Bookmark and Share
Facebook
Twitter
LinkedIn

WHON, TX

WHON, TEXAS. Whon is at the junction of Farm Road 2633 and county road LR, in far southeastern Coleman County. Its name is an Anglicized version of Juan, the name of a Mexican cowboy who once lived on the McCain Ranch. Sam H. McCain bought Mrs. Wagie Cooper's half section on Camp Creek in 1903, and Mrs. McCain became postmistress the same year. Tom Holmes built the first house, and Jackson Lindsay was the first schoolteacher. By the 1920s the town had a cotton gin, a public school and teacherage, two churches, and a number of stores and businesses. During Prohibition, the countryside along the Colorado River south of Whon was a popular hideout for bootleggers. As small-scale cotton farming in the area decreased, the community began to decline. In 1940 Whon had a store, a post office, and sixty people; by 1949 the population had dropped to thirty. The town was relatively isolated until 1967, when the first paved road reached the community. The population was estimated at fifteen in 1966. The post office, which had become a unique drive-in facility in 1961, was still operating in the 1980s. A number of old structures, including the teacherage and the remains of the McCain family's dugout home, were still standing. At one time Whon was thought to be at the exact center of the state, until a surveyor's error of ten miles was discovered. Through 2000 the population was still reported at fifteen.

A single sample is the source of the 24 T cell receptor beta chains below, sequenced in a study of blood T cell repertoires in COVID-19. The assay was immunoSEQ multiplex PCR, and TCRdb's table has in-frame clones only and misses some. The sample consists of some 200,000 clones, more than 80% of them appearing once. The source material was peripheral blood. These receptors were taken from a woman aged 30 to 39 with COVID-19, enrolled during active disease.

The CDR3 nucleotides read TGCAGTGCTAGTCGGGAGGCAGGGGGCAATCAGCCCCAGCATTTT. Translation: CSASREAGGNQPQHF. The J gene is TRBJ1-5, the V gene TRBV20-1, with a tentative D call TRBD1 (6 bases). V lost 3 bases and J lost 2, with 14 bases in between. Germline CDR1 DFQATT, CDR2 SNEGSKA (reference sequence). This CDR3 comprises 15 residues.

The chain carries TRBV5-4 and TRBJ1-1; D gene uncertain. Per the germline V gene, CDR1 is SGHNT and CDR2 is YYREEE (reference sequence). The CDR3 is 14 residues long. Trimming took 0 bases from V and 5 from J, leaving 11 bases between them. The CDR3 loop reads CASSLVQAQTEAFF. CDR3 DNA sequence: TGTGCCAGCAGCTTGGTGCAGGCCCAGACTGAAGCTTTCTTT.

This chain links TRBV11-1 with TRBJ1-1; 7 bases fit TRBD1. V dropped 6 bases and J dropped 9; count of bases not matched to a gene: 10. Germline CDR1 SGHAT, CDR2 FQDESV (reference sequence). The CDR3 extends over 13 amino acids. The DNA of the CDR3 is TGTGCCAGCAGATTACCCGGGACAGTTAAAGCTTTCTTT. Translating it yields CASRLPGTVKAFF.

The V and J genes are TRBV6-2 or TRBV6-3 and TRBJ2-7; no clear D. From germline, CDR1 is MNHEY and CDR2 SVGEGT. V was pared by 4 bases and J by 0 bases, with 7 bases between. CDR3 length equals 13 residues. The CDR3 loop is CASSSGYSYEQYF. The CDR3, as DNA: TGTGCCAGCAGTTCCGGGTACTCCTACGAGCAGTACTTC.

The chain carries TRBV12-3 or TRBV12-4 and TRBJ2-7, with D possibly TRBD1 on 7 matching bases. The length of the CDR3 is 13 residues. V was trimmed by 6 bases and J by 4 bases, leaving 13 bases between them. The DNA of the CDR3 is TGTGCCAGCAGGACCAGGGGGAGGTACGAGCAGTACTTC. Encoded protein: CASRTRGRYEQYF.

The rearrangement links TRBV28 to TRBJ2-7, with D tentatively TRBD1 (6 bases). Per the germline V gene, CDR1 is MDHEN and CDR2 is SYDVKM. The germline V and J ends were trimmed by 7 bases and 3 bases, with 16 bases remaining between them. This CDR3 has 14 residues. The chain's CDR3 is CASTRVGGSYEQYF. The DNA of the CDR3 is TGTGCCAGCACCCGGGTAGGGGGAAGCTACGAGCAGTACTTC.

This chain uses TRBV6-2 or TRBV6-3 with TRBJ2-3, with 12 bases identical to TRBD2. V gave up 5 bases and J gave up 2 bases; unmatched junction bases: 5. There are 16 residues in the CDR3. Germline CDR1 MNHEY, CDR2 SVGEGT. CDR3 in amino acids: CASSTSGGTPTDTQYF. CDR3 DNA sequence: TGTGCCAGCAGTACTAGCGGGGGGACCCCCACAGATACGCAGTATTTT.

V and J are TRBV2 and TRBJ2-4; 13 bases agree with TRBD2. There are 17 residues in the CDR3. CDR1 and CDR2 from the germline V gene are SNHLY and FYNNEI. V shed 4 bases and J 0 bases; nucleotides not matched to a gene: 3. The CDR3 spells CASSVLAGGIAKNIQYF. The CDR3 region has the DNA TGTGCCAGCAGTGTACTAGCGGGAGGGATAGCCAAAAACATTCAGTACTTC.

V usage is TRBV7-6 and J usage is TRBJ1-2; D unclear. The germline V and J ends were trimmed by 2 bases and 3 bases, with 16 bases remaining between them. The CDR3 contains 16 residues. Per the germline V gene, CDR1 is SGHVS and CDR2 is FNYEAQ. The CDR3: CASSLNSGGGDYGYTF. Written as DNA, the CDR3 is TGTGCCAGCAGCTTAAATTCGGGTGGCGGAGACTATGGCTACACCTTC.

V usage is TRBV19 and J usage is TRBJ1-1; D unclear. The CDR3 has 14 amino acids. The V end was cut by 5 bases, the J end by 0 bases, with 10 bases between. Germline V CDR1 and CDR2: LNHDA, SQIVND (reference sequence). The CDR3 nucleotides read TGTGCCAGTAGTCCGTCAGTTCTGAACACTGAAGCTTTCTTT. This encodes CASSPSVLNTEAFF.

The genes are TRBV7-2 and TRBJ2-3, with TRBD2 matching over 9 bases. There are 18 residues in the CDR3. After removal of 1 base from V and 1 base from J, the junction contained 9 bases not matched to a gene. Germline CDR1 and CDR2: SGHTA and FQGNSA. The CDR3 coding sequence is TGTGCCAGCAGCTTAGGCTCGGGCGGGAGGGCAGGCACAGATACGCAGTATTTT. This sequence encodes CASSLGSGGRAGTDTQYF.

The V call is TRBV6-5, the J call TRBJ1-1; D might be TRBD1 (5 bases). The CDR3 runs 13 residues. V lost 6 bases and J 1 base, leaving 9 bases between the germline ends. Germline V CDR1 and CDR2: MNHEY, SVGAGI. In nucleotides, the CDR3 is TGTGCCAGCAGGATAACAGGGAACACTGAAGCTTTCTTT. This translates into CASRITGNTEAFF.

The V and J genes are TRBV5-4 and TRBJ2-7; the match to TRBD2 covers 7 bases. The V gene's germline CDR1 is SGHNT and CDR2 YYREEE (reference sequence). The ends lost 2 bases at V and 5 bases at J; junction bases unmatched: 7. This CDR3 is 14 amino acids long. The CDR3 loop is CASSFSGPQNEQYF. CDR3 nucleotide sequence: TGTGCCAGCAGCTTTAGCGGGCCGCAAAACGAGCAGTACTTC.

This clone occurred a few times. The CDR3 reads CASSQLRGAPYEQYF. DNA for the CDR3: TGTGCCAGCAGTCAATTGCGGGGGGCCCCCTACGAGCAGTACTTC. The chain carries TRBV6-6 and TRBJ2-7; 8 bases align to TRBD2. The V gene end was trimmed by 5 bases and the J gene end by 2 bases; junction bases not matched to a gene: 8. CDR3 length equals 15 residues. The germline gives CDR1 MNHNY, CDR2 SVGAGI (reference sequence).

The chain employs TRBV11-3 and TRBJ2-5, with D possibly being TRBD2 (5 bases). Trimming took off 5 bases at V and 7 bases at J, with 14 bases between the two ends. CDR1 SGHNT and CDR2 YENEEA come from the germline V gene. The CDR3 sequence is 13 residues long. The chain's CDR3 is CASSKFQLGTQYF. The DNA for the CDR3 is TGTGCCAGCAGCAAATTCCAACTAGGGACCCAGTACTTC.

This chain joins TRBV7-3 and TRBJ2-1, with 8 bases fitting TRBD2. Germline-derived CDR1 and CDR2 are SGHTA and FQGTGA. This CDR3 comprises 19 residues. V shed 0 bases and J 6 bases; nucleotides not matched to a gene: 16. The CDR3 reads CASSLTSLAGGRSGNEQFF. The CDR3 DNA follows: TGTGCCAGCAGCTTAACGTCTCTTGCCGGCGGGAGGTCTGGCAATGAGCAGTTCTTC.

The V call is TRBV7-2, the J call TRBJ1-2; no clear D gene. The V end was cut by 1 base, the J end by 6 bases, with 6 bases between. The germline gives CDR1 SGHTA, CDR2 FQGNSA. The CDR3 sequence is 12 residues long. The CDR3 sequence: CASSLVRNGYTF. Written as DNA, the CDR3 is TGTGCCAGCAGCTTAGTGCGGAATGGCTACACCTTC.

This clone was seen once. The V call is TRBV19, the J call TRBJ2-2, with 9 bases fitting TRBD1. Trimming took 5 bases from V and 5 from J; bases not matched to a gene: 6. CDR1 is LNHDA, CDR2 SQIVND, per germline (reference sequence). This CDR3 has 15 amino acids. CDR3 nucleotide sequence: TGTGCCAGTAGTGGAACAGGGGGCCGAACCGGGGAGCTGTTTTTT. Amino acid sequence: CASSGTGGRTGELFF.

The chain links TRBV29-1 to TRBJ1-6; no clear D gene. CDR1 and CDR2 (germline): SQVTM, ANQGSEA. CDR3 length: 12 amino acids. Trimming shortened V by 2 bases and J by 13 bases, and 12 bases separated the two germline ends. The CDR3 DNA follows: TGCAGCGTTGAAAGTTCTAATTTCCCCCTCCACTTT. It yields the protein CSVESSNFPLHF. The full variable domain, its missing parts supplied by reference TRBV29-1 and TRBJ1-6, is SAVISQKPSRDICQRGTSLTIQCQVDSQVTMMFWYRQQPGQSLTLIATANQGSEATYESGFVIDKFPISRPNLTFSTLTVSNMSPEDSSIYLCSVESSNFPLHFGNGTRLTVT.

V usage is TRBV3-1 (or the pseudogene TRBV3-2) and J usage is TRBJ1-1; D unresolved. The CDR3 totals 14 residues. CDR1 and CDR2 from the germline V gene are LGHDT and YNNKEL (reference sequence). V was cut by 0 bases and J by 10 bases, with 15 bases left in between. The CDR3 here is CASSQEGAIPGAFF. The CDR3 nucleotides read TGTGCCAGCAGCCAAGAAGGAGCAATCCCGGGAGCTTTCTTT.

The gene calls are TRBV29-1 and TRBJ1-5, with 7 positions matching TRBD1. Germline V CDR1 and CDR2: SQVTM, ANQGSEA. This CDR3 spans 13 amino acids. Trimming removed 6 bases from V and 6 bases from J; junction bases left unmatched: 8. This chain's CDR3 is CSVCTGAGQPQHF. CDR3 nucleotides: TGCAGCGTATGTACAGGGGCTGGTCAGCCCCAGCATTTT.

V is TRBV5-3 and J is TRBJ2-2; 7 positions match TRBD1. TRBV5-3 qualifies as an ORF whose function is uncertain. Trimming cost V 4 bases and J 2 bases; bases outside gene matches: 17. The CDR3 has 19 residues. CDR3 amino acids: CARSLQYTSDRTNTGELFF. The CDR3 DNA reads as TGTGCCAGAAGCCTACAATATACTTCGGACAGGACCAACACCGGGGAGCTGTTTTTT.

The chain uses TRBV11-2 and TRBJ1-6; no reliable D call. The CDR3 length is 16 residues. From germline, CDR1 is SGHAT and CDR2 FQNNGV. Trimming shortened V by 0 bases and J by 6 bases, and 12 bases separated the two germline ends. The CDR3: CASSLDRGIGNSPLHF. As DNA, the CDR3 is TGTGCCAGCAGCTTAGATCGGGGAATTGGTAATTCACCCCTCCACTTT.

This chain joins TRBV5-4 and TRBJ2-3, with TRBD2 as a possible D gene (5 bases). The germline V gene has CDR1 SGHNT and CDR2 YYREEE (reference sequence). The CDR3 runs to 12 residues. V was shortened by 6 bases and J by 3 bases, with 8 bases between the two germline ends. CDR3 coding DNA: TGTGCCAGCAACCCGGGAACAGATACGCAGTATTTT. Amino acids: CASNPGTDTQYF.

BIBLIOGRAPHY: 

T. Lindsay Baker, Ghost Towns of Texas (Norman: University of Oklahoma Press, 1986). Dallas Morning News, September 7, 1975. Kathleen E. and Clifton R. St. Clair, eds., Little Towns of Texas (Jacksonville, Texas: Jayroe Graphic Arts, 1982).

Gladys Nevins Hunter

Citation

The following, adapted from the Chicago Manual of Style, 15th edition, is the preferred citation for this article.

Gladys Nevins Hunter, "WHON, TX," Handbook of Texas Online (http://www.tshaonline.org/handbook/online/articles/hnw47), accessed September 02, 2014. Uploaded on June 15, 2010. Published by the Texas State Historical Association.